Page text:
Non-residents to pay Janesville emergency-response fee
But two council members warned at Monday’s meeting that the city budget will only get tighter and that similar suggestions to raise revenue would be considered.
The council limited fees to non-residents, who will pay $500 and $600 for vehicle accidents and fires, respectively.
Council members had asked fire officials to suggest ways to raise revenue other than through property taxes.
Gerry Luiting, deputy fire chief, said fees for vehicle accidents seemed the fairest way because some people served are non-residents and do not pay property taxes. Insurance companies might pick up some or all of the fees, as well, he said.
Accident victims already are charged for ambulances.
“We find this a little bit distasteful ourselves, in all honesty,” Luiting said after being questioned by council members.
“It’s just a way to try to offset the costs,” Luiting said. “We’re trying to find a creative approach and hoping it would … shield the property tax holder.”
The fees would have raised about $60,000. Charging only non-residents will generate about $18,000.
Several residents who spoke at Monday’s meeting wondered why they pay property taxes if not to pay for such core services as fire and police protection.
“I just feel it sets such a dangerous precedent,” said John Vanderheyden, 308 St. Lawrence Ave. “What’s next? Will a resident be charged if a police officer answers a call?
“If my house burns down, will I get a $20,000 fee? If you let the fee continue, where will it stop? My property taxes are supposed to cover (fire) and police.”
Council members and residents questioned how much of the fee insurance would pay and whether residents would pay twice if their insurance rates increase.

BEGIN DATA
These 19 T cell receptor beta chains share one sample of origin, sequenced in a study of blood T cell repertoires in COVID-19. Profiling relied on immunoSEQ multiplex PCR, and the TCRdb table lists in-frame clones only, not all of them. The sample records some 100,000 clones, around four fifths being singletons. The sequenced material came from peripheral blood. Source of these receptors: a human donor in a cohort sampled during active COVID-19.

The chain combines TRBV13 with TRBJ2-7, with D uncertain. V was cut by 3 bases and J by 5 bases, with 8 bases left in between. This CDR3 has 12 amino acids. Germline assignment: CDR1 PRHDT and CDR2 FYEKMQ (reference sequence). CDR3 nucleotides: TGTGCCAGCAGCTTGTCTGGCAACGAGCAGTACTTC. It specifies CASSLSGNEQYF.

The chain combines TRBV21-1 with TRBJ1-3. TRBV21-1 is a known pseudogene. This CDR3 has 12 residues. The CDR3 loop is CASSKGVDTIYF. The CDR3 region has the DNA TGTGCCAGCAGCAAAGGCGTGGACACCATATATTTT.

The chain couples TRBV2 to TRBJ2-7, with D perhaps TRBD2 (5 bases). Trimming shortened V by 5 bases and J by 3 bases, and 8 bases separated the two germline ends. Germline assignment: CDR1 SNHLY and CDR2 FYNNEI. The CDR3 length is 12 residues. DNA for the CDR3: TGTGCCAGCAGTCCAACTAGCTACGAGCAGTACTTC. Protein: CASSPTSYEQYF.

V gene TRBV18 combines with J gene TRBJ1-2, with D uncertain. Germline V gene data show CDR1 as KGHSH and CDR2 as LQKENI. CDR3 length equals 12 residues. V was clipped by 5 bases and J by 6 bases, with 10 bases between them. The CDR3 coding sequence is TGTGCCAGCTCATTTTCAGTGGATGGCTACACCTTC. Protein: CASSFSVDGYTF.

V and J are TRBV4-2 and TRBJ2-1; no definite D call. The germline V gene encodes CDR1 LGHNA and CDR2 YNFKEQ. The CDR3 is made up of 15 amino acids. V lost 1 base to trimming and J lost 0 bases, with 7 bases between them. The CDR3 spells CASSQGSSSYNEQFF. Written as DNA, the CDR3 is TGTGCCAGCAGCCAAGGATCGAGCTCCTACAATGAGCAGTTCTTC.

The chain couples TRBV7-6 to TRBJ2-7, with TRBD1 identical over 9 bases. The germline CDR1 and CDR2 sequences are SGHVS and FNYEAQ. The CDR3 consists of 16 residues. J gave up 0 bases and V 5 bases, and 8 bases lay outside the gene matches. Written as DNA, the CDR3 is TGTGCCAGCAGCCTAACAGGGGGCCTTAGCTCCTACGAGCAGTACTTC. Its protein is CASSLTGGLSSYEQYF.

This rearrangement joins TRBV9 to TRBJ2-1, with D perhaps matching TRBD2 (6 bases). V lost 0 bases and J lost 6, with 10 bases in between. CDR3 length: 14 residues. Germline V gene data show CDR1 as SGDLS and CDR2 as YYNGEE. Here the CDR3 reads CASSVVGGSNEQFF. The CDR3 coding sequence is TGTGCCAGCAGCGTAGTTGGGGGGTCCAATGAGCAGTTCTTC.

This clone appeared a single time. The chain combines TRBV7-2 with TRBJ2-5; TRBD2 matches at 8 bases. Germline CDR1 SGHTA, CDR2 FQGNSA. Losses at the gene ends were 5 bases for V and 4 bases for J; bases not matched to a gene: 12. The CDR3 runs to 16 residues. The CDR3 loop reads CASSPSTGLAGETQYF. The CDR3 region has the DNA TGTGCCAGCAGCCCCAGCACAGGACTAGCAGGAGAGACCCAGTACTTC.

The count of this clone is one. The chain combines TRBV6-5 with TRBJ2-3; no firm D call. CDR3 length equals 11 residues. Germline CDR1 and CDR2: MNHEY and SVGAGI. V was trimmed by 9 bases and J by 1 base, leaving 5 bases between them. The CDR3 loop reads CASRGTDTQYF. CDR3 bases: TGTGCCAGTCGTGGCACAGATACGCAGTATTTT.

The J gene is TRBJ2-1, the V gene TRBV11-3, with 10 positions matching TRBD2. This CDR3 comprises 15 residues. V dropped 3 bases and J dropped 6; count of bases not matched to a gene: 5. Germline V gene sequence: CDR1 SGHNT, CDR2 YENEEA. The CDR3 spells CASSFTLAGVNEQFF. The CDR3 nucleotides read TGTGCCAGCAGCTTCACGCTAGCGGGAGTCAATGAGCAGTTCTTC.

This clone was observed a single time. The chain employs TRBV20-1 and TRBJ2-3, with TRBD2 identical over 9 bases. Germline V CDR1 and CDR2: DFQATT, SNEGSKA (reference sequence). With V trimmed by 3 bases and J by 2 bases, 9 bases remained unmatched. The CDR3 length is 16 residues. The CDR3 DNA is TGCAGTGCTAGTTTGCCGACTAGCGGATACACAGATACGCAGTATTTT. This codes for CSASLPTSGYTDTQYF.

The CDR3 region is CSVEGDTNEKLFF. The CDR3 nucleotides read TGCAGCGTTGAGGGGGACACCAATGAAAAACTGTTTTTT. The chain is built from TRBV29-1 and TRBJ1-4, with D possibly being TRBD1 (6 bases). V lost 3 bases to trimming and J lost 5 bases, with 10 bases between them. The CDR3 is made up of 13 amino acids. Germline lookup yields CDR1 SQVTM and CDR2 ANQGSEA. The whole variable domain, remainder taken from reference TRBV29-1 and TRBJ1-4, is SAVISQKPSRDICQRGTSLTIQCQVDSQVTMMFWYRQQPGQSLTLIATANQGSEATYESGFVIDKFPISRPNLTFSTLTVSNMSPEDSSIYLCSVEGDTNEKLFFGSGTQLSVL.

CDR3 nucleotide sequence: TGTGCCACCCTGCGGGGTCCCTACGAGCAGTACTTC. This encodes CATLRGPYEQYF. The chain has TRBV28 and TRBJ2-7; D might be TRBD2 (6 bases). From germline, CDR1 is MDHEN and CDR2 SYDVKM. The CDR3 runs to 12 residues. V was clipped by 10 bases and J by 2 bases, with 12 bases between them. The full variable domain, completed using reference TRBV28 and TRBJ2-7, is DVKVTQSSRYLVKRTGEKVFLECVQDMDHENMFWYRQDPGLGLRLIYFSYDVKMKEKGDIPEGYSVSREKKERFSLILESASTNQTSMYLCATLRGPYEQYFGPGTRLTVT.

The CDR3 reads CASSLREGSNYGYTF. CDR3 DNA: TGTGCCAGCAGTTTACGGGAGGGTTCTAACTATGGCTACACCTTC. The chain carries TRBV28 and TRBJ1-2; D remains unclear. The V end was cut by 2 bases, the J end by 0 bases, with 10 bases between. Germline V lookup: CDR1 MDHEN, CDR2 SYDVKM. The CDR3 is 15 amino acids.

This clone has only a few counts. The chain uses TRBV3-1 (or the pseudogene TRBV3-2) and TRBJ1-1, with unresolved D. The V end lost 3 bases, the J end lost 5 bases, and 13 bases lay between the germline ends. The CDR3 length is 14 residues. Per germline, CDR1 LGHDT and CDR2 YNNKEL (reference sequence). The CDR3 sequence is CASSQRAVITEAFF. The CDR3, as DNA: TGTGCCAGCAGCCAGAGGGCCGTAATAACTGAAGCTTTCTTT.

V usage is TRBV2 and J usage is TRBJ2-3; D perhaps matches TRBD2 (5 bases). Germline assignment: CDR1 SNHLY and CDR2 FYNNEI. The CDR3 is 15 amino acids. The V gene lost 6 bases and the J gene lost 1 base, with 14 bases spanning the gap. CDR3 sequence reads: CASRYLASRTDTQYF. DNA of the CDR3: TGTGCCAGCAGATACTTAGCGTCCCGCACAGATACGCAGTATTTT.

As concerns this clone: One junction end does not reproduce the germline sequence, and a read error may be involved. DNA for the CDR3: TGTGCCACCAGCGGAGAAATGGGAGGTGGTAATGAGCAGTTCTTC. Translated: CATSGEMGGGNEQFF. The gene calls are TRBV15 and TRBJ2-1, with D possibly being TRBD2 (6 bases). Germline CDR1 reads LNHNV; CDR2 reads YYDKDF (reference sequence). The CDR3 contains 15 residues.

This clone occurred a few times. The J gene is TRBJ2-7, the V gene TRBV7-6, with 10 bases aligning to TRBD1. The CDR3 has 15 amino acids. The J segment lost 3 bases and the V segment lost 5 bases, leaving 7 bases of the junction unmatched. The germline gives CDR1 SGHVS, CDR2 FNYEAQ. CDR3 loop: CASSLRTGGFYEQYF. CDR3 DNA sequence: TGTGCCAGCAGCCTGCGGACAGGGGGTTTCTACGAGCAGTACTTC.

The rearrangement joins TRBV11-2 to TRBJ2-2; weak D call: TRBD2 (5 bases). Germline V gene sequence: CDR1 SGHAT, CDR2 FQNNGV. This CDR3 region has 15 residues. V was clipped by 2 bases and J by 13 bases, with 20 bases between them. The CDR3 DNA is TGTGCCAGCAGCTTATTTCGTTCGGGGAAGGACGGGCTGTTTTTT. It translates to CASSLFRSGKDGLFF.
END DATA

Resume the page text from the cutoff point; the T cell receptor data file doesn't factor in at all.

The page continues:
Councilman Frank Perrotto didn’t think it was fair to charge the person who is not at fault in the accident.
Luiting said it’s not the department’s specialty to discover who is at fault.
Resident Kay Deupree wondered what would happen to folks who can’t pay, especially with so many in Janesville running out of unemployment compensation.
Al Lembrich noted that the city would collect more in multiple-vehicle accidents.
Councilman Russ Steeber made the motion to charge only non-residents.
Steeber said those who pay property taxes expect that certain core functions—police, fire and street maintenance—come with it.
Said Councilman Yuri Rashkin: “It’s not a good ordinance, but it’s not going to be a pretty budget. We’re going to be talking about this again.”
Costs to provide emergency services keep rising because of labor contracts, fuel, training and equipment, Councilman Bill Truman said.
“We all know the council is committed to police and fire and safety,” Truman said. “But if we don’t collect some fees somewhere, I don’t think we’ll be looking at a zero percent tax increase next year.”
The proposal to charge non-residents passed, with George Brunner, Truman, Steeber and Tom McDonald voting “yes.” Perrotto, Rashkin and Kathy Voskuil voted “no.”
IN OTHER BUSINESS
In other business, the Janesville City Council on Monday:
-- Failed on a 4-3 vote to change the start time of council meetings from 7 p.m. to 6:30 p.m. The Gazette had requested the change because it is now a morning newspaper and an earlier start would allow it to get more council news from the meeting in the newspaper. The council needed a super majority to change the time because it was thought the time is regulated by charter ordinance.
-- Agreed to spend up to $10,000 to hire a consultant to study the cost to fix the current ice arena and extend a March 1 deadline for a private group trying to raise $1.5 million to add to the city’s $2 million for a new rink. The group has raised $695,000.
The $1.5 million repair estimate was a cursory one done by the former director of public services, said Jay Winzenz, assistant city manager. The consultant also will evaluate the design and business plan of a proposed two-sheet rink.